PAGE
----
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Safe Prescription Drug Detox

Prescription Drug Abuse PrevalenceThe National Institute on Drug Abuse estimates that 52 million people in the nation have used prescription medication outside of a medical treatment regime at least once. While not everyone who uses prescription medication for nonmedical reasons becomes addicted or reliant on the drug, experts do agree that it's a bad precedent to set.

Misuse of prescription drugs isn't just dangerous because it's illegal. The type of drugs that typically have the highest risks of causing addiction also cause physical and chemical changes in your body. When those changes are being made outside of the care of a medical provider, they can be dangerous to your well-being and lead to issues such as heart attacks or death.

No matter why you started using or abusing prescription drugs, if you can't stop using them on your own or are taking risks to access the drugs, now is the time to reach out for help. Our caring counselors are always available to take your call, and the call and any information you share are completely confidential. Call (877)392-3342 now to find out more about the options for getting treatment to detox from prescription drugs

Anyone Can Abuse Prescription Drugs

One reason many people never seek help for their addiction to prescription drugs is because they feel ashamed or embarrassed, but the truth is anyone can abuse prescription drugs, and you are far from alone if you are struggling with this issue. Prescription drug abuse is extremely common in the United States. According to NIDA, both over-the-counter and prescription drugs make up the third-largest category of abused substances by Americans age 14 and up, coming in after marijuana and alcohol.

While some people knowingly abuse prescription drugs for the first time because of peer pressure, curiosity or just a need for something thrilling, others might not realize what they are doing would be categorized as abuse. The Substance Abuse and Mental Health Services Administration says that the rise of prescription drug abuse is in part due to common misconceptions about prescription drug safety and how those drugs should be treated.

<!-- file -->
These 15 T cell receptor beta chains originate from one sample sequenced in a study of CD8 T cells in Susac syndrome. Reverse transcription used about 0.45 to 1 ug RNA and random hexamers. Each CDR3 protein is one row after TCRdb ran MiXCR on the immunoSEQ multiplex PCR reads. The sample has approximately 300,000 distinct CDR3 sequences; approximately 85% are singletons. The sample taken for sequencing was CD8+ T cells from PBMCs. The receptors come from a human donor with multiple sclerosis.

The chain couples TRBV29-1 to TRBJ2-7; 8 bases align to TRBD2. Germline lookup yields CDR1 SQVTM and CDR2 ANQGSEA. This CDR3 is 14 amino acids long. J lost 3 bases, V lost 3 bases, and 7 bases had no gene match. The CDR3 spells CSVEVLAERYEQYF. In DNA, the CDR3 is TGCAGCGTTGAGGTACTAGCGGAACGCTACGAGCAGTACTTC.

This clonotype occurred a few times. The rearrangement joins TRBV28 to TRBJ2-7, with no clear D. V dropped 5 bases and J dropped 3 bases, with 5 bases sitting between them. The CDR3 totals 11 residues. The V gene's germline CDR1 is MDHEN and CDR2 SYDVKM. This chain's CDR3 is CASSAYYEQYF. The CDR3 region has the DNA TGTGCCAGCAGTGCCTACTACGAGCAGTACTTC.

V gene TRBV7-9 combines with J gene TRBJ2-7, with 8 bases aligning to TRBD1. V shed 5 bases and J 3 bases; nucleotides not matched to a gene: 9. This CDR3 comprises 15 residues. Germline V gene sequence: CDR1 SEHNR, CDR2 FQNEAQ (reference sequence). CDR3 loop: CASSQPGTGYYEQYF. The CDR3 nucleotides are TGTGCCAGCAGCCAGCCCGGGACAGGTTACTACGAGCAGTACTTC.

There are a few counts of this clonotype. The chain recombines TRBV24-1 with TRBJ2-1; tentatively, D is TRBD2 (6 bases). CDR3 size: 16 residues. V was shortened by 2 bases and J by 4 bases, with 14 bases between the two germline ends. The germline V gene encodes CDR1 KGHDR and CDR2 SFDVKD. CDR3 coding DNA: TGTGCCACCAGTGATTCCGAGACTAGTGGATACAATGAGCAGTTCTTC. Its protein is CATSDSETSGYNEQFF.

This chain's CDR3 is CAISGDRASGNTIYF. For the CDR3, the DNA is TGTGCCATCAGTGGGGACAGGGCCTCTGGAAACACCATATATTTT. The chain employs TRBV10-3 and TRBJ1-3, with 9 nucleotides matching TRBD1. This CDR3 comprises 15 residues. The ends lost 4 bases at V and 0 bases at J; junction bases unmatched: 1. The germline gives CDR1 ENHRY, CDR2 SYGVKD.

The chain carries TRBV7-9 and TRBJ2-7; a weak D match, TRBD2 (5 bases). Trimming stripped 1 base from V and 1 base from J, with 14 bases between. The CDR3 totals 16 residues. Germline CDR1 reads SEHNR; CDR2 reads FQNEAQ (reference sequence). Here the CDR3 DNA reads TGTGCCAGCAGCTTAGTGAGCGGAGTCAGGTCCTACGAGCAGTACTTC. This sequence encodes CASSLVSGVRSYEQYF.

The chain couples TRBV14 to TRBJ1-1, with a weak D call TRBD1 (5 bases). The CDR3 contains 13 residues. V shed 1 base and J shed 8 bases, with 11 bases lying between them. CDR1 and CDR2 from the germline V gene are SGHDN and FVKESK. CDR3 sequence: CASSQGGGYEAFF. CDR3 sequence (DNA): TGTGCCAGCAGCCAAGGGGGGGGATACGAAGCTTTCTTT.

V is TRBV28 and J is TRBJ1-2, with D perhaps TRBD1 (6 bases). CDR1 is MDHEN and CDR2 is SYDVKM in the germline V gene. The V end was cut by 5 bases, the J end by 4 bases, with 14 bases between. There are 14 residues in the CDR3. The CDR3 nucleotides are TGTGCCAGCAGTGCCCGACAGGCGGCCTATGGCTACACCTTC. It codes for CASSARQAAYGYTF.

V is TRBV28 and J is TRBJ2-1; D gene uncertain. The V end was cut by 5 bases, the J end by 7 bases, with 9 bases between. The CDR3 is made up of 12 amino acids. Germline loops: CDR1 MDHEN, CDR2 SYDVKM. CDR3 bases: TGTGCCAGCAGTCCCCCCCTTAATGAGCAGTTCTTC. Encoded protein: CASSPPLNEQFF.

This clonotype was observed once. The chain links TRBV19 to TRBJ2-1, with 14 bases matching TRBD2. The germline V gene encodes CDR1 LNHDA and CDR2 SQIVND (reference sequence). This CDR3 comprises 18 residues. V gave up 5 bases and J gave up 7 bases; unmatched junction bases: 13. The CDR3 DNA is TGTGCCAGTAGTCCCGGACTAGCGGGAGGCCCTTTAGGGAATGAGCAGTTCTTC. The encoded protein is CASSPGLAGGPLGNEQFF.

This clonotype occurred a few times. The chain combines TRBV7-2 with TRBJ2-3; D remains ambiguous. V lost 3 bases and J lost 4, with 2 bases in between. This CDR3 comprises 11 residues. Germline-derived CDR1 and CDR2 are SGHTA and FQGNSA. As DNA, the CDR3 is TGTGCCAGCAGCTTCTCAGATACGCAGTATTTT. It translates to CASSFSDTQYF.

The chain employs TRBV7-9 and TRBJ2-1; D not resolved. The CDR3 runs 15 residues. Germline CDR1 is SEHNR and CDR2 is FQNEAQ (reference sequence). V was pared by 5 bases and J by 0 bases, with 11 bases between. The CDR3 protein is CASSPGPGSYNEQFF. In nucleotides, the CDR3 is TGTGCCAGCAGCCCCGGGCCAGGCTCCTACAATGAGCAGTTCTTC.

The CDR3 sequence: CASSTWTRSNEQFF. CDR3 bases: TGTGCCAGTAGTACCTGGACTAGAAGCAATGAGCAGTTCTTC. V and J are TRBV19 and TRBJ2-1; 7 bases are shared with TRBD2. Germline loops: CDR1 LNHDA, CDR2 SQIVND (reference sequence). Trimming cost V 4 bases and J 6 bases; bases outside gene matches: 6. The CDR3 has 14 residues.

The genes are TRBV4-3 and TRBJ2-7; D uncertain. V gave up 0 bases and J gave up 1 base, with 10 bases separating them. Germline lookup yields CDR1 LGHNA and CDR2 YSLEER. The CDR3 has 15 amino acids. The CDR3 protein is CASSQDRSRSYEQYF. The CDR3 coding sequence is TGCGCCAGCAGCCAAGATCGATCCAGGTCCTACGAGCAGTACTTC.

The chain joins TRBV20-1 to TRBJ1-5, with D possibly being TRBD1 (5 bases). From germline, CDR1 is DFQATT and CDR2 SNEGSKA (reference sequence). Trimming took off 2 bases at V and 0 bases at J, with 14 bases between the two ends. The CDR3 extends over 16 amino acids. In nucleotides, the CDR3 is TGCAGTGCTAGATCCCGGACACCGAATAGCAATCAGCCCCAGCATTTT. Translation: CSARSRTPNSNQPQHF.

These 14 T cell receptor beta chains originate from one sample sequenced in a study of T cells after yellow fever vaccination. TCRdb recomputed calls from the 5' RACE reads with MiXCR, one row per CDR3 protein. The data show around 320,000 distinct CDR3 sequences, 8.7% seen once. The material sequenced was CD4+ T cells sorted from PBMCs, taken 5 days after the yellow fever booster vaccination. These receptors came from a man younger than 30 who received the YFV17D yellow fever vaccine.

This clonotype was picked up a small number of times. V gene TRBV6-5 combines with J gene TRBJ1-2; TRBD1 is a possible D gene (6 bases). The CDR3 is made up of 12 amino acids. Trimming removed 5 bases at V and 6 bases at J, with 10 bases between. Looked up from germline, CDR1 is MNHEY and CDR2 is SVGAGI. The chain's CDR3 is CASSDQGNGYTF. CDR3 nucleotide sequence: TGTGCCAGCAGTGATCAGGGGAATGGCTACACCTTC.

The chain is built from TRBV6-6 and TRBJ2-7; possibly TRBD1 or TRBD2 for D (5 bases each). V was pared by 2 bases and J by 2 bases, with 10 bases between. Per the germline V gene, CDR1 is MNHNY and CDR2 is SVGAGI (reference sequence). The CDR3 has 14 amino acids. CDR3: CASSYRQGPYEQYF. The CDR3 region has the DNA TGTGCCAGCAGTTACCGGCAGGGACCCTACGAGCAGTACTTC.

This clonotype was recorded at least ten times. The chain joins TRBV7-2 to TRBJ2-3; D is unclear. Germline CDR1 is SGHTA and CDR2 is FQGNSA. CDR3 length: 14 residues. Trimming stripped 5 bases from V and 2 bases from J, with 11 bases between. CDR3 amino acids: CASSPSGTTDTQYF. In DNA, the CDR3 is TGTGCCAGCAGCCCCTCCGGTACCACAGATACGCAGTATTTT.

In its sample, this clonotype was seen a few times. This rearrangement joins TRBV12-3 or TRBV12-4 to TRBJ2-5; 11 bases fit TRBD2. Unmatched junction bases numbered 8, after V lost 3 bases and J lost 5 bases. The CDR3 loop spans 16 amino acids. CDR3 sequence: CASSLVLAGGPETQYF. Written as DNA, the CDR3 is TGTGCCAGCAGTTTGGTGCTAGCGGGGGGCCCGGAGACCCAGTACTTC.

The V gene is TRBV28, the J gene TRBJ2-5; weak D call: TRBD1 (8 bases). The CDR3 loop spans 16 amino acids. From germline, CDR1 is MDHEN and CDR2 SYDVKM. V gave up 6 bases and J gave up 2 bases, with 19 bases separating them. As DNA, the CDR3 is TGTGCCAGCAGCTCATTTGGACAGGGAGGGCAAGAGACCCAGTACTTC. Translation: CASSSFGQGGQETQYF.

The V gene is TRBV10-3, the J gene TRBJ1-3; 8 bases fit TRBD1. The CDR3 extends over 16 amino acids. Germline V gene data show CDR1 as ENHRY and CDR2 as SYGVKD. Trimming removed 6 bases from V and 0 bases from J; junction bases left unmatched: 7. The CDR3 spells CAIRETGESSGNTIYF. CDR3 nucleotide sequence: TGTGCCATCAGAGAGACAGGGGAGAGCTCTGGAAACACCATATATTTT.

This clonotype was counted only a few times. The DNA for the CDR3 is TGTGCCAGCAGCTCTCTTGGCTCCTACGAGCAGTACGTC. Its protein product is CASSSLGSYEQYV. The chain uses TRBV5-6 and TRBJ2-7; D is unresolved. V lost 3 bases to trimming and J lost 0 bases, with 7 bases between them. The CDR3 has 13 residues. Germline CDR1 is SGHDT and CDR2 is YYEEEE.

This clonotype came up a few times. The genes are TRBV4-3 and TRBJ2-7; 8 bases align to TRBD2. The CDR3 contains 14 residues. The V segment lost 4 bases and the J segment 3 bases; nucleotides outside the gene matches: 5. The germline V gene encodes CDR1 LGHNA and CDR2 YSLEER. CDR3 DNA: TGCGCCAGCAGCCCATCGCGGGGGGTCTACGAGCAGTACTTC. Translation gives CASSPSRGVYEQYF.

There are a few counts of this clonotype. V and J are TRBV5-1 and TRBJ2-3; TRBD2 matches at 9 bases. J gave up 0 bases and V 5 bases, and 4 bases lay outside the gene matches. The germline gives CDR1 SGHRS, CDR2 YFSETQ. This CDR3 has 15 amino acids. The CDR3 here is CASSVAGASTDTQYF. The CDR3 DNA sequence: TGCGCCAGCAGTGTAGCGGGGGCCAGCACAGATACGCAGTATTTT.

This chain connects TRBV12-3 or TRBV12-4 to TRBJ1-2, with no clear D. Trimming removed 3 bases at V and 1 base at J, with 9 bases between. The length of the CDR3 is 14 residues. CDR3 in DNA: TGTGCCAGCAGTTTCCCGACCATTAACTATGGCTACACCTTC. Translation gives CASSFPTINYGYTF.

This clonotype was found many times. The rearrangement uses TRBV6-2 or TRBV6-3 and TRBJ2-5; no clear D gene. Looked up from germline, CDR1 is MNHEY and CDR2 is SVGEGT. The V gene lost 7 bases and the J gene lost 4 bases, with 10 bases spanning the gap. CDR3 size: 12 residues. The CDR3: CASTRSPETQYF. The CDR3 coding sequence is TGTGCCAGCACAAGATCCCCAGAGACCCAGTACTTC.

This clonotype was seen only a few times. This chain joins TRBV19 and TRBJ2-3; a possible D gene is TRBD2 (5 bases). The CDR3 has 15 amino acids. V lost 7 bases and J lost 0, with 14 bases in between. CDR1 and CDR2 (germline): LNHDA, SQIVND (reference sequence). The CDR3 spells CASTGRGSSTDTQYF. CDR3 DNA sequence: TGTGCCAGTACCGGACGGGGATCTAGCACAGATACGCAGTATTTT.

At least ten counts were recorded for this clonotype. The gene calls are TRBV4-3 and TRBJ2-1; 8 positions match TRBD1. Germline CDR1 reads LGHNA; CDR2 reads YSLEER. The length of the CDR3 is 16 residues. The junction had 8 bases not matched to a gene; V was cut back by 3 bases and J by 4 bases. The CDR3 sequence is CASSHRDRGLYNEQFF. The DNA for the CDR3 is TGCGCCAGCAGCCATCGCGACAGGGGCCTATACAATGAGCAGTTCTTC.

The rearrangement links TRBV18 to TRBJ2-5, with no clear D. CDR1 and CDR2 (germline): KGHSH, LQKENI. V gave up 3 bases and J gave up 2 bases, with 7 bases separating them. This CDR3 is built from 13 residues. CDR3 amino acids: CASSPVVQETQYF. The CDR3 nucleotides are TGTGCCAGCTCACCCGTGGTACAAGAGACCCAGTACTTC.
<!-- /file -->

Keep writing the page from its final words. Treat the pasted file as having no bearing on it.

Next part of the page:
You might begin abusing such drugs by taking one of your friend's prescription pain medications simply to alleviate a horrible headache, but seemingly good results could drive you back to the tactic in the future. Many people don't realize the safety risks of taking someone else's well-known medication. Eventually, without the assistance and supervision of physicians and pharmacists, you could begin abusing the drug regularly and become addicted.

Some people even begin to be physically dependent on drugs that were prescribed to them and seek those drugs even after the medical need is over. Others, including teenagers, misuse prescription drugs because they enjoy the high or calm feeling the drugs create. These are all reasons that almost anyone could become addicted to prescription pain killers or other medications.

Prescription Drug Detox Helps You Combat Reliance or Addiction

ttc-prescription-drug-abuse-top-abused2.pngOnce you start using prescription drugs on a regular basis, your body could become physically reliant on the chemicals. This is not technically the same thing as addiction, but goes hand-in-hand with addiction. For some individuals, the reliance remains mostly physical and medically-supervised drug detox, which gets you past the symptoms of withdrawal, provides a huge help in getting back to sobriety, especially when coupled with education and cognitive therapy. For others who are using prescription drugs within a cycle of addiction, drug detox is only one of the many steps back to sobriety.

In either case, drug withdrawal can make it seem impossible to stop using certain types of medications on your own. The types of withdrawal symptoms you experience depend on how long you've used a drug, how much of the drug you are taking and what type of prescription drug your body has become used to. Common withdrawal symptoms include:

  • Vomiting, nausea or upset stomach
  • Diarrhea, though some people might also experience constipation
  • Excessive fatigue and yawning
  • Cravings for the drug that drive you to make poor decisions or take risky actions
  • Goosebumps or chills
  • Fever
  • Severe mood swings
  • Aches and pains in the body
  • Larger-than-normal pupils
  • Increased heart rate
  • Changes in appetite
  • Inability to sleep or trouble waking
  • Excess sweating
  • Shaking or trembling